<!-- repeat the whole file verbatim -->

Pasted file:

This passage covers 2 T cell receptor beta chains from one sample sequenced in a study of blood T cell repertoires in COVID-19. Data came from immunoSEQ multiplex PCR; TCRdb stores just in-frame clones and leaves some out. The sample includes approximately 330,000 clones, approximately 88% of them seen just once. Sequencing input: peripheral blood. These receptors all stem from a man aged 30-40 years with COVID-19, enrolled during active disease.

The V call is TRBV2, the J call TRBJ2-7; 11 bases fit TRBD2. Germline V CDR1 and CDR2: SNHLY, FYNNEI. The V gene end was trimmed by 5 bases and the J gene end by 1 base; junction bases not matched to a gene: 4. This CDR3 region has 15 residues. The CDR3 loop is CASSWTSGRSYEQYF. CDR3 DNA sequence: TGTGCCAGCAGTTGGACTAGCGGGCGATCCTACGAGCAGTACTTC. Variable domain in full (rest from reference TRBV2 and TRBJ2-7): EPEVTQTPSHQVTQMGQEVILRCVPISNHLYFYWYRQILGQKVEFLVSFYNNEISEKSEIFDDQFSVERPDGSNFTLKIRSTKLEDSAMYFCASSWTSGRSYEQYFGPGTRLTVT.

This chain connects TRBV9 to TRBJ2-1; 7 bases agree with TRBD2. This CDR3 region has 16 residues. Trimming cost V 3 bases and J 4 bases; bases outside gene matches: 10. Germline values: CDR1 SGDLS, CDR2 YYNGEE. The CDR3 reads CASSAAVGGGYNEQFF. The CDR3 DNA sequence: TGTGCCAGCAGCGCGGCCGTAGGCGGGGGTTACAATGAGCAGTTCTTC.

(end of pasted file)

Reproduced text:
This passage covers 2 T cell receptor beta chains from one sample sequenced in a study of blood T cell repertoires in COVID-19. Data came from immunoSEQ multiplex PCR; TCRdb stores just in-frame clones and leaves some out. The sample includes approximately 330,000 clones, approximately 88% of them seen just once. Sequencing input: peripheral blood. These receptors all stem from a man aged 30-40 years with COVID-19, enrolled during active disease.

The V call is TRBV2, the J call TRBJ2-7; 11 bases fit TRBD2. Germline V CDR1 and CDR2: SNHLY, FYNNEI. The V gene end was trimmed by 5 bases and the J gene end by 1 base; junction bases not matched to a gene: 4. This CDR3 region has 15 residues. The CDR3 loop is CASSWTSGRSYEQYF. CDR3 DNA sequence: TGTGCCAGCAGTTGGACTAGCGGGCGATCCTACGAGCAGTACTTC. Variable domain in full (rest from reference TRBV2 and TRBJ2-7): EPEVTQTPSHQVTQMGQEVILRCVPISNHLYFYWYRQILGQKVEFLVSFYNNEISEKSEIFDDQFSVERPDGSNFTLKIRSTKLEDSAMYFCASSWTSGRSYEQYFGPGTRLTVT.

This chain connects TRBV9 to TRBJ2-1; 7 bases agree with TRBD2. This CDR3 region has 16 residues. Trimming cost V 3 bases and J 4 bases; bases outside gene matches: 10. Germline values: CDR1 SGDLS, CDR2 YYNGEE. The CDR3 reads CASSAAVGGGYNEQFF. The CDR3 DNA sequence: TGTGCCAGCAGCGCGGCCGTAGGCGGGGGTTACAATGAGCAGTTCTTC.